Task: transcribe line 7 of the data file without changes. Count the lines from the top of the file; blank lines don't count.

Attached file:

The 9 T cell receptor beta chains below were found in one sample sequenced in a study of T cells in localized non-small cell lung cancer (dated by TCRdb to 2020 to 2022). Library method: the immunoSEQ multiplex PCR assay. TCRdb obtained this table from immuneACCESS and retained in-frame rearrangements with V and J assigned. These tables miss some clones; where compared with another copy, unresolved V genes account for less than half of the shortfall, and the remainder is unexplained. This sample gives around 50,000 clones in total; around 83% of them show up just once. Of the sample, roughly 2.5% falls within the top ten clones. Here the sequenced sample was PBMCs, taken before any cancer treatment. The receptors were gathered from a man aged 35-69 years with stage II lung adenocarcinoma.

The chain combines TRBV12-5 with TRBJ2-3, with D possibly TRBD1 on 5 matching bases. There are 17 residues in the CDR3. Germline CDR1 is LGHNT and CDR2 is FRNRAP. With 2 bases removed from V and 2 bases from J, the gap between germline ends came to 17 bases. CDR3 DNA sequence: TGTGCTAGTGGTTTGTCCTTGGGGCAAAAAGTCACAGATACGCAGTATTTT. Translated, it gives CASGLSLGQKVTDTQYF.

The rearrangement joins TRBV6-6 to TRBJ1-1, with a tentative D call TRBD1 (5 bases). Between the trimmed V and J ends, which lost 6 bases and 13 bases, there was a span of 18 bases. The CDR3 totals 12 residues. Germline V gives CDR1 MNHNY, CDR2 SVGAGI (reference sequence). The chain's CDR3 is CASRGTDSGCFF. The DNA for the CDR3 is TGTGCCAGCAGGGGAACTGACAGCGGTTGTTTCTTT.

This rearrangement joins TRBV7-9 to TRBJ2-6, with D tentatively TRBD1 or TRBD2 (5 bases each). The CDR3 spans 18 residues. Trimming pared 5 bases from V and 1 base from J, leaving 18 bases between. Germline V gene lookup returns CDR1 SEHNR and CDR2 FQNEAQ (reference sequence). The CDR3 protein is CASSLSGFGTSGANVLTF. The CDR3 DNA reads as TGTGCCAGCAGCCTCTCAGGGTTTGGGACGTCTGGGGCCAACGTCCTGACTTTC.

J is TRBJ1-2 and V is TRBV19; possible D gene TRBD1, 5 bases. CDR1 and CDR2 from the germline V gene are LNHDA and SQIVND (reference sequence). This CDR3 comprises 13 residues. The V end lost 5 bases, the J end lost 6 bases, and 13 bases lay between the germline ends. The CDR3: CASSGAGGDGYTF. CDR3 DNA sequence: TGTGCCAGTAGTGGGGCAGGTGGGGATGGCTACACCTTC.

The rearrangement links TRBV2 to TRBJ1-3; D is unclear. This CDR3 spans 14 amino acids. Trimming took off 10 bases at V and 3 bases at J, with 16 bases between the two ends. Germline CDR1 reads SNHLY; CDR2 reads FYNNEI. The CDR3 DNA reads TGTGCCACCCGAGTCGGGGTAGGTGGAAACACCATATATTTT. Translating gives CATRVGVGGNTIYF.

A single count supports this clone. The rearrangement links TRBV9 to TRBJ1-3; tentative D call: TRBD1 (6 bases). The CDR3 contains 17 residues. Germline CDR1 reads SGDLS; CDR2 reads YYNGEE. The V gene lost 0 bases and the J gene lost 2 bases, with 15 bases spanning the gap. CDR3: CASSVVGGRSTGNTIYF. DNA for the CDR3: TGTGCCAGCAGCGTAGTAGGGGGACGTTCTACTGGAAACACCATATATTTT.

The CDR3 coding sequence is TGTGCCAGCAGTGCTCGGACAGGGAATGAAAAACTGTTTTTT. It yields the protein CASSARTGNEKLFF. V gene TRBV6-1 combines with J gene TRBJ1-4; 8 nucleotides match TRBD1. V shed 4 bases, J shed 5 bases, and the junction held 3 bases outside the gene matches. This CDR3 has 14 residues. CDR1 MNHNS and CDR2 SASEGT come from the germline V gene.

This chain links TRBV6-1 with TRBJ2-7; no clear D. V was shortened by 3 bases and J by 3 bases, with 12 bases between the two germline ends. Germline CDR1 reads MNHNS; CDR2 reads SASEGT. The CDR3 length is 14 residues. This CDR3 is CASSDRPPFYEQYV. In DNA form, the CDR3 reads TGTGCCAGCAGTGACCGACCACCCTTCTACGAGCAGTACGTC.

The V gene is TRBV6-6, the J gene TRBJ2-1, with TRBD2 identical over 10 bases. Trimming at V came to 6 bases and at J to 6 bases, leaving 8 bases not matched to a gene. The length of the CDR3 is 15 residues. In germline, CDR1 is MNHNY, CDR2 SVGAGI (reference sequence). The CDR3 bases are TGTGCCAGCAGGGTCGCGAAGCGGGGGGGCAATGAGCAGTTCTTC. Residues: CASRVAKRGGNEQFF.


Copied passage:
A single count supports this clone. The rearrangement links TRBV9 to TRBJ1-3; tentative D call: TRBD1 (6 bases). The CDR3 contains 17 residues. Germline CDR1 reads SGDLS; CDR2 reads YYNGEE. The V gene lost 0 bases and the J gene lost 2 bases, with 15 bases spanning the gap. CDR3: CASSVVGGRSTGNTIYF. DNA for the CDR3: TGTGCCAGCAGCGTAGTAGGGGGACGTTCTACTGGAAACACCATATATTTT.